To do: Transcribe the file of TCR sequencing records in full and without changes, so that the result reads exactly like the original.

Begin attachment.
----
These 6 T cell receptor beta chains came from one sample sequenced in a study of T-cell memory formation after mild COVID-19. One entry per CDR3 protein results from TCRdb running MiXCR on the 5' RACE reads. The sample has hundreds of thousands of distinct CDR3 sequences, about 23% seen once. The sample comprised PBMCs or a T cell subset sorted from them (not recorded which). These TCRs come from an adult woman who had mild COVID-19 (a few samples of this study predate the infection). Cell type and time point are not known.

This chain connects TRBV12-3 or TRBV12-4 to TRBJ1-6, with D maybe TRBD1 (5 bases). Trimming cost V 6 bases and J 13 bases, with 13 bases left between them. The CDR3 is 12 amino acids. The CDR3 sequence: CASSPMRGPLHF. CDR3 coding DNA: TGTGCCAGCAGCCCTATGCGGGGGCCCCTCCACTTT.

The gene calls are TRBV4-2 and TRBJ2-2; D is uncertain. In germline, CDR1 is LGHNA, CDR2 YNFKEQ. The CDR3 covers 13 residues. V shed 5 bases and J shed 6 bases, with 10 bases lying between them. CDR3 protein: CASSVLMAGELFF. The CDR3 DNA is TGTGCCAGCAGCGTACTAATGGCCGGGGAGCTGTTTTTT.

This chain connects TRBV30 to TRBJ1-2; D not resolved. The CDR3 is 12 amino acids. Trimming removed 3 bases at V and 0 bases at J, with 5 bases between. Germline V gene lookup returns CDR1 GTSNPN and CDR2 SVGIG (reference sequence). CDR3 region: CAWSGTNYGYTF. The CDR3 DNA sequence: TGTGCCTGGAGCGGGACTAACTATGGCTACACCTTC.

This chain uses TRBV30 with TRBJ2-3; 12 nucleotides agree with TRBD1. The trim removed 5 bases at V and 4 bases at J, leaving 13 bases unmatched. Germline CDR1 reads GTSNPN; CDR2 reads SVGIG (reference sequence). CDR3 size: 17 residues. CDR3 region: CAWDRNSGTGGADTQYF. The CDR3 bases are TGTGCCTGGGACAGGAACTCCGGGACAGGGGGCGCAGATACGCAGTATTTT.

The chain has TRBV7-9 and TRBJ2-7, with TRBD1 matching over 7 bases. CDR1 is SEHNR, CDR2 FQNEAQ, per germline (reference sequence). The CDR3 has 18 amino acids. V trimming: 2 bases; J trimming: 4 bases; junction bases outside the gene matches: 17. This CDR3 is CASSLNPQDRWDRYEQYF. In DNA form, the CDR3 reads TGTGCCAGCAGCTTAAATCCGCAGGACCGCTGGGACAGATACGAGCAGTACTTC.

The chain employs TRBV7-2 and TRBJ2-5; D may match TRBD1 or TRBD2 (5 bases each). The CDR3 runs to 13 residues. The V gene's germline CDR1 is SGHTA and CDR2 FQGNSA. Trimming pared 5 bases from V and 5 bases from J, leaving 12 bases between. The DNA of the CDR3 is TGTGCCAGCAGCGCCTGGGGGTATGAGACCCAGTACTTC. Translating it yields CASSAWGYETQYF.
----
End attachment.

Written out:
These 6 T cell receptor beta chains came from one sample sequenced in a study of T-cell memory formation after mild COVID-19. One entry per CDR3 protein results from TCRdb running MiXCR on the 5' RACE reads. The sample has hundreds of thousands of distinct CDR3 sequences, about 23% seen once. The sample comprised PBMCs or a T cell subset sorted from them (not recorded which). These TCRs come from an adult woman who had mild COVID-19 (a few samples of this study predate the infection). Cell type and time point are not known.

This chain connects TRBV12-3 or TRBV12-4 to TRBJ1-6, with D maybe TRBD1 (5 bases). Trimming cost V 6 bases and J 13 bases, with 13 bases left between them. The CDR3 is 12 amino acids. The CDR3 sequence: CASSPMRGPLHF. CDR3 coding DNA: TGTGCCAGCAGCCCTATGCGGGGGCCCCTCCACTTT.

The gene calls are TRBV4-2 and TRBJ2-2; D is uncertain. In germline, CDR1 is LGHNA, CDR2 YNFKEQ. The CDR3 covers 13 residues. V shed 5 bases and J shed 6 bases, with 10 bases lying between them. CDR3 protein: CASSVLMAGELFF. The CDR3 DNA is TGTGCCAGCAGCGTACTAATGGCCGGGGAGCTGTTTTTT.

This chain connects TRBV30 to TRBJ1-2; D not resolved. The CDR3 is 12 amino acids. Trimming removed 3 bases at V and 0 bases at J, with 5 bases between. Germline V gene lookup returns CDR1 GTSNPN and CDR2 SVGIG (reference sequence). CDR3 region: CAWSGTNYGYTF. The CDR3 DNA sequence: TGTGCCTGGAGCGGGACTAACTATGGCTACACCTTC.

This chain uses TRBV30 with TRBJ2-3; 12 nucleotides agree with TRBD1. The trim removed 5 bases at V and 4 bases at J, leaving 13 bases unmatched. Germline CDR1 reads GTSNPN; CDR2 reads SVGIG (reference sequence). CDR3 size: 17 residues. CDR3 region: CAWDRNSGTGGADTQYF. The CDR3 bases are TGTGCCTGGGACAGGAACTCCGGGACAGGGGGCGCAGATACGCAGTATTTT.

The chain has TRBV7-9 and TRBJ2-7, with TRBD1 matching over 7 bases. CDR1 is SEHNR, CDR2 FQNEAQ, per germline (reference sequence). The CDR3 has 18 amino acids. V trimming: 2 bases; J trimming: 4 bases; junction bases outside the gene matches: 17. This CDR3 is CASSLNPQDRWDRYEQYF. In DNA form, the CDR3 reads TGTGCCAGCAGCTTAAATCCGCAGGACCGCTGGGACAGATACGAGCAGTACTTC.

The chain employs TRBV7-2 and TRBJ2-5; D may match TRBD1 or TRBD2 (5 bases each). The CDR3 runs to 13 residues. The V gene's germline CDR1 is SGHTA and CDR2 FQGNSA. Trimming pared 5 bases from V and 5 bases from J, leaving 12 bases between. The DNA of the CDR3 is TGTGCCAGCAGCGCCTGGGGGTATGAGACCCAGTACTTC. Translating it yields CASSAWGYETQYF.